Bara's new CEO much at home despite all challenges
Growing up in GaMphahlele village in Limpopo, Dr Nkele Lesia would hear people talk about the famous Chris Hani Baragwanath Academic Hospital in Gauteng.
Little did Lesia know that she would one day grow up to lead the historic health facility.
Sowetan spoke to Lesia who is the newly appointed chief executive of the hospital which has a capacity of 3,400 beds and a staff complement of 6,000 people, making it the third biggest hospital in the world.
"Growing up, Bara was very famous. Children in my village would sing a song about a big hospital," she recalled.
After matriculating at the Sitotolwane High School in 1978, Lesia pursued her studies at the Sefako Makgatho Health Sciences University (formerly Medunsa) and qualified as a doctor in 1984.
The third child among 10 children, Lesia learnt leadership and responsibility from a young age.
"My father was a teacher and he loved reading. That's where I got my love for books. We always had copies of the Rand Daily Mail newspaper in the house and he subscribed to the Reader's Digest," Lesia said.
She said her mother had to leave school a year before grade 12 because she was pregnant with her first-born child.
"I believe my mother would have done greater things if she was afforded the opportunity to study further. She was a strong woman and a leader in the community. I was inspired by her," Lesia said.
She relocated to the East Rand in KwaThema after marrying her late husband Dr Mpatiso Lesia who she met at medical school.
Mpatiso ran his private practice for years, but was shot and killed during a robbery in 2017.
"My late husband was a popular doctor in KwaThema. People called him Bra Kid and they called me ausie Nkele. Bra Kid was very patient with his patients. His practice would stay open until late at night," she said.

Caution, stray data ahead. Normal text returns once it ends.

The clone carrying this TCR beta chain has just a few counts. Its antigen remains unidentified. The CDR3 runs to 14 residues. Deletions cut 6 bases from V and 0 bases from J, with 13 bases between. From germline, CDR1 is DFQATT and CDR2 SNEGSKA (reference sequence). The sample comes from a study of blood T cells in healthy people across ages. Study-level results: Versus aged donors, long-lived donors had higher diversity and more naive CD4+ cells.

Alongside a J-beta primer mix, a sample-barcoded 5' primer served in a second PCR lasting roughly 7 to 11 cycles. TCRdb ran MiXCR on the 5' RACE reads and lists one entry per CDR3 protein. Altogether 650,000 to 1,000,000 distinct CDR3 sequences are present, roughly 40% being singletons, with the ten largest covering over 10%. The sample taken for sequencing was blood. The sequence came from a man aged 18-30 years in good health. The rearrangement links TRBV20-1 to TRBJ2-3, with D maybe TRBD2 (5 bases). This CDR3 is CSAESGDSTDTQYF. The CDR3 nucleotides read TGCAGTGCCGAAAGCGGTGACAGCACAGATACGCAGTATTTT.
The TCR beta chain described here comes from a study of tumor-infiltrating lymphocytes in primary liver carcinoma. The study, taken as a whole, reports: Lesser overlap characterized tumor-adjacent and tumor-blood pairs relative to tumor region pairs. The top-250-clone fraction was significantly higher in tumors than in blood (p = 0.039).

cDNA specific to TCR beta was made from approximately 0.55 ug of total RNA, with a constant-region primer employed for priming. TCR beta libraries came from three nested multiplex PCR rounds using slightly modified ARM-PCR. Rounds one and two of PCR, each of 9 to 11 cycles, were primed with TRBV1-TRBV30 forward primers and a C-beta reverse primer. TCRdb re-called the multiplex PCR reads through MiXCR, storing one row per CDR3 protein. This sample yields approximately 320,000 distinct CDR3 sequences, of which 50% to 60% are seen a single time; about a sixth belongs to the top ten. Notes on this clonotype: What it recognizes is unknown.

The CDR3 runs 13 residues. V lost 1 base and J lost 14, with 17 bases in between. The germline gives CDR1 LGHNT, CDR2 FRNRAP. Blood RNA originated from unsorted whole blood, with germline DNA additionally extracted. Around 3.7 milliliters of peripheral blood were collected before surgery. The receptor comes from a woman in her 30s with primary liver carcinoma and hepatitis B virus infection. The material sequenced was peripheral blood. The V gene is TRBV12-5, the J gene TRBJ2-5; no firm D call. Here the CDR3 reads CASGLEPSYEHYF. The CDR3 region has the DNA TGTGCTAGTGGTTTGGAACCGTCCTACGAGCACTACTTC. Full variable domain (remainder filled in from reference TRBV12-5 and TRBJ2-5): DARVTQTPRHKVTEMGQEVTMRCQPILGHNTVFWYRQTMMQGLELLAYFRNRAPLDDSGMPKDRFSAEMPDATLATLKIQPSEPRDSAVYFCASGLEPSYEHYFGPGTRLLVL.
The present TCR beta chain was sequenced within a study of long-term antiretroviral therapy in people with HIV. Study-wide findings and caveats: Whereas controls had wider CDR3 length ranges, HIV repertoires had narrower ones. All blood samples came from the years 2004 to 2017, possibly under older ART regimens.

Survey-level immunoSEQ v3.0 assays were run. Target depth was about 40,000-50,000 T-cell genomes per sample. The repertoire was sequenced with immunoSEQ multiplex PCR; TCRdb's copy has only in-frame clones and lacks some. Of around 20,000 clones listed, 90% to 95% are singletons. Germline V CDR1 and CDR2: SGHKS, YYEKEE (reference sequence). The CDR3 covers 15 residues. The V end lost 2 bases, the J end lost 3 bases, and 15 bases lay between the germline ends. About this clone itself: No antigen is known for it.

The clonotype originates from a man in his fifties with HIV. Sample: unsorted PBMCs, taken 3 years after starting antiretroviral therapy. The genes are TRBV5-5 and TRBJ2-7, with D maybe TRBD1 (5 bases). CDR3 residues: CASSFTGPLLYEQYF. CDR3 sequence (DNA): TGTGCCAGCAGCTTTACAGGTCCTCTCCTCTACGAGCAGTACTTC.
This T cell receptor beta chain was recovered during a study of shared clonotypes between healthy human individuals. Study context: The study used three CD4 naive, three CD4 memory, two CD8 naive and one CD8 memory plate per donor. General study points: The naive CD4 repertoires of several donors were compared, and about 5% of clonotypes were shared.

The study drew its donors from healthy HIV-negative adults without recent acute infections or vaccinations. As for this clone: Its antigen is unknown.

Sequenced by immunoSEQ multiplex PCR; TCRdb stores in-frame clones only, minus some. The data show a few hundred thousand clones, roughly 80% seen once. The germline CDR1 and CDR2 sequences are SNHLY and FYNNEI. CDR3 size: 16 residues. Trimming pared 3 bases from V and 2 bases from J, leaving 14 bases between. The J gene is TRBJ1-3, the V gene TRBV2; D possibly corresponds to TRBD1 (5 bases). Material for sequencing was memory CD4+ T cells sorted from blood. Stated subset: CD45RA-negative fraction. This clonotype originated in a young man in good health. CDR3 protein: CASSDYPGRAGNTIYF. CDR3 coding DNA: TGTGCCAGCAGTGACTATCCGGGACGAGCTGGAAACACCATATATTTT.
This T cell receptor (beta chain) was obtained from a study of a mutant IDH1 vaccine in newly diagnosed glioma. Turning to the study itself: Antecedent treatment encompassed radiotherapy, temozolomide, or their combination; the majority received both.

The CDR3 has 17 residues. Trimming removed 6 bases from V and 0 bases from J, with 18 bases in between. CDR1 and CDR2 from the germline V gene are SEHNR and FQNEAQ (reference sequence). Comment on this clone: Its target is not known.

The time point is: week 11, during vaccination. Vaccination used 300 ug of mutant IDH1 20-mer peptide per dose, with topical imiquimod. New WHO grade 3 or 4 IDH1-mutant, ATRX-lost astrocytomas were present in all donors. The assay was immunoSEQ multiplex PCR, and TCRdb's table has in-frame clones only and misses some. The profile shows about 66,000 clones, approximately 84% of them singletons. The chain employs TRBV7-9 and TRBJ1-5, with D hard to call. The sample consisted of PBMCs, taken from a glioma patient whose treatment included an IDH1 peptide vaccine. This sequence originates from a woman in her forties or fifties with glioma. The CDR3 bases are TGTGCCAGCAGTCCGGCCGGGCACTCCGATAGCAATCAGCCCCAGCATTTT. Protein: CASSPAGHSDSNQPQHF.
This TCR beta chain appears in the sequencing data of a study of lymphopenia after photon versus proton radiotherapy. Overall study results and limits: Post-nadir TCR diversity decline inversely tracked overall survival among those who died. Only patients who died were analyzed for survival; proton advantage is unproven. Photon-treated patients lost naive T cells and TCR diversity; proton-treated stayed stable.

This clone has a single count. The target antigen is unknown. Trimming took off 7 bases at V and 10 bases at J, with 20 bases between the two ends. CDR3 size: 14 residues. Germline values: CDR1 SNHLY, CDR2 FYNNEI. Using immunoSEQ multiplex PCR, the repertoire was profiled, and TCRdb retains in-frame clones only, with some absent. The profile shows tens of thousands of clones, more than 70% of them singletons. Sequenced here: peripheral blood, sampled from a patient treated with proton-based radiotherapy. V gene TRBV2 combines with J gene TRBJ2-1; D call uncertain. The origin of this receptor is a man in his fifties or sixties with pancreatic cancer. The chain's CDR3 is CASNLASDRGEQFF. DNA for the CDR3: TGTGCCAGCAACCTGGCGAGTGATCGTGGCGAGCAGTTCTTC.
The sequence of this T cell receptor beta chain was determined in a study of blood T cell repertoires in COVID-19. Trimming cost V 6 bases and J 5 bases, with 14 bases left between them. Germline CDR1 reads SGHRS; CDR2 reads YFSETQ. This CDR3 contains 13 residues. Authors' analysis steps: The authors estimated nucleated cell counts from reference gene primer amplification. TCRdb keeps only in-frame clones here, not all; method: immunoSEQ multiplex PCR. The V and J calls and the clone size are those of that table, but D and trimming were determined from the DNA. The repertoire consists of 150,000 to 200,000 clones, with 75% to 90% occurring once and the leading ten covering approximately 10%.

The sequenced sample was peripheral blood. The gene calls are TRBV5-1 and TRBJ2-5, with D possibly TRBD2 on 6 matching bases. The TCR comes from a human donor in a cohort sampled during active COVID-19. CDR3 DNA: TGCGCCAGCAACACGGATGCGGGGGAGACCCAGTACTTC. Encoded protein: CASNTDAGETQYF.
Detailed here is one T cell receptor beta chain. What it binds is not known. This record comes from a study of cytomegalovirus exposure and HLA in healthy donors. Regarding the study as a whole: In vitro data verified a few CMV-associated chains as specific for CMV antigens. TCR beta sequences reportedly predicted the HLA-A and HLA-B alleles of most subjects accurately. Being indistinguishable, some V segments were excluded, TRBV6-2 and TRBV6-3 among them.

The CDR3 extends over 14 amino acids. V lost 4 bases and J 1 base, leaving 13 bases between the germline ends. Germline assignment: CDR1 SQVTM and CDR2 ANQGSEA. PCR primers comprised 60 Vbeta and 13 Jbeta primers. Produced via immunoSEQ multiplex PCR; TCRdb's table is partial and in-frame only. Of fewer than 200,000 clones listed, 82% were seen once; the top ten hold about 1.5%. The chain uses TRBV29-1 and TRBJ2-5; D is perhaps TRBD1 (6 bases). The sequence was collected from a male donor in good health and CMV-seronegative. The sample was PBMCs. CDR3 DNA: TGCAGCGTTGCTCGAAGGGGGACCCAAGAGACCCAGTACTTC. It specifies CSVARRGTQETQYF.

Lesia said her husband's love for people inspired her to serve the community. They worked together in private practice for 10 years until Lesia decided to rejoin the public service.
"Medicine is a very interesting career. If you are a doctor you really have to love people. It is not only about diseases, you really have to dig deep and listen to people," she said.
Although Lesia trained as a family practitioner, she also studied health management which prepared her for administrative roles within the sector.
She worked at various public facilities, including the Leratong and Dr George Mukhari hospitals before joining her late husband in private practice in 1991.
"While I was in private practice I started studying management because I think deep down I've always wanted to serve in the public sector. I think at heart I'm a public servant," Lesia said.
In 2007, Lesia joined Chris Hani Baragwanath Academic Hospital and was appointed the hospital's clinical director in 2010.
She recalled the first day at the hospital after she was initially appointed.
"There was a big protest and it was really chaotic with people singing everywhere. I was thrown in the deep end," she said.
Lesia said she came to love and appreciate working at the hospital until she was appointed CEO of the Far East Rand Hospital in 2015.
She is, however, aware that going back to Baragwanath to tackle a much bigger role than before would require a lot from her. Her role also entails being in charge of the cluster of smaller hospitals which refer patients to the facility.
"Bara is the people's hospital. I believe it can be a beautiful place to work," she said.
Lesia is coming into the position after the hospital's previous acting CEO Dr Sifiso Maseko stepped down in August following allegations of mismanagement and corruption.
She said her first priority was to change the internal relations and inspire staff morale.
She believes that without good working relationships, the hospital cannot function properly.
She also wants to educate the community about how the hospital operates in order to reduce the waiting periods.
Lesia said people often bypass clinics and come to the hospital for minor conditions such as headaches, resulting in unnecessarily long queues.
She is also excited about being part of the latest developments in the health sector such as the implementation of the National Health Insurance (NHI).
"I see the need for NHI. We are struggling with budgets for resources in the public sector while there are resources in the private sector that are under-utilised.
"We need to expand," she said.